98-year-old Miriam Moskowitz, convicted in connection to the notorious 1950s Rosenberg espionage case, has filed a petition asking a federal judge to vacate her conviction because it was allegedly influenced by false testimony, reports the Wall Street Journal.
Husband and wife Julius and Ethel Rosenberg were found guilty of conspiring to commit espionage by passing nuclear secrets to the Soviet Union in 1951 and executed by electric chair in 1953. But others were involved in a larger scandal. Moskowitz and her lover Abraham Brothman were convicted in 1950 of conspiring to obstruct justice for allegedly convincing Harry Gold, a courier for the Soviet secret agency KGB, to lie to a federal grand jury about his spy connections.
Moskowitz, briefly a member of the Communist Party, served a two-year prison sentence and paid a $US10,000 fine in 1950, equivalent to $US100,000 today.
Gold’s confessions to the FBI eventually also implicated the Rosenbergs.
Moskowitz’s petition argues that documents recently unsealed reveal that Gold lied during trial when he testified against Moskowitz, contradicting prior statements he had made to the FBI months prior. Moskowitz is now arguing the jury wouldn’t have believed Gold’s later testimony if they had known about his earlier statements, which were also unavailable to the defence at the time.
The petition aims to alleviate some of the economic and social adversity Moskowitz says she has faced in the decades following her conviction. She claims the shame of her conviction prevented her from marrying, having children, and socializing among friends and the community. Harassment from FBI agents at her workplace following her release from prison cost her her job, Moskowitz also claims.
“By this petition, the Court has the opportunity to correct a miscarriage of justice from the McCarthy era, of which Ms. Moskowitz is perhaps the last living victim,” the petition concluded.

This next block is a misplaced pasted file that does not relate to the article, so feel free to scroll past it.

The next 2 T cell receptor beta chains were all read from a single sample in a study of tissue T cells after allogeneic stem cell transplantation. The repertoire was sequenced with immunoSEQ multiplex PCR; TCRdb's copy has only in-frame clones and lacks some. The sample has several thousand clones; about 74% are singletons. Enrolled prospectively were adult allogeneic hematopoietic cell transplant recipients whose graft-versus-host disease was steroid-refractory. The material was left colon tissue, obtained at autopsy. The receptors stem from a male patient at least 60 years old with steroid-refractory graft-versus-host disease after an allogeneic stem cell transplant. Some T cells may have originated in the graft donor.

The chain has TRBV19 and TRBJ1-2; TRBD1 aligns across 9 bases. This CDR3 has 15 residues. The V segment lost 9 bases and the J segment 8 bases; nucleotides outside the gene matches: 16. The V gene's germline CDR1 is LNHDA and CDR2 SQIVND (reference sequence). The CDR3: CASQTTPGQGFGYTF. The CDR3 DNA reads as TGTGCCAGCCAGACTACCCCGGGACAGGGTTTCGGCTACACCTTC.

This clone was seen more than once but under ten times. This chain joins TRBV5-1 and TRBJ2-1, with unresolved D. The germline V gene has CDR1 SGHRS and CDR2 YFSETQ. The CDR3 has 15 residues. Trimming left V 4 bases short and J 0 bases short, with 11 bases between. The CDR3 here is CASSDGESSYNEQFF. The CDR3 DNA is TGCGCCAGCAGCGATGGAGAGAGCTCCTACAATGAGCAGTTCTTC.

Moskowitz’s trial occurred only a few months before the prosecution of the Rosenbergs, and Assistant U.S. Attorney Roy Cohn later called the Moskowitz case a “dry-run of the upcoming Rosenberg trial.”
The Rosenberg trial attracted widespread attention and divisions in public opinion. Many on the left of the political spectrum believed the Rosenbergs were innocent victims of the anti-Communist fervor sweeping the country in some of the darkest days of the Cold War, according to the Federal Judicial Center. But at the same time, many Americans supported the executions amid their hatred of communism and the belief that the Rosenbergs deserved their sentence for placing the country at risk of nuclear devastation.
Moskowitz has claimed anti-Soviet feelings and rhetoric influenced the outcome of her trial, similar to the feelings that divided public opinion of the Rosenbergs.
“[T]he 1950 jury was undeniably biased against Ms. Moskowitz by the entirely unsupported statements of the judge and prosecutors linking her with ‘atomic espionage,’ treason, ‘subversive activities,’ and the Soviet Union, none of which were remotely relevant to the indictment,” the petition said.
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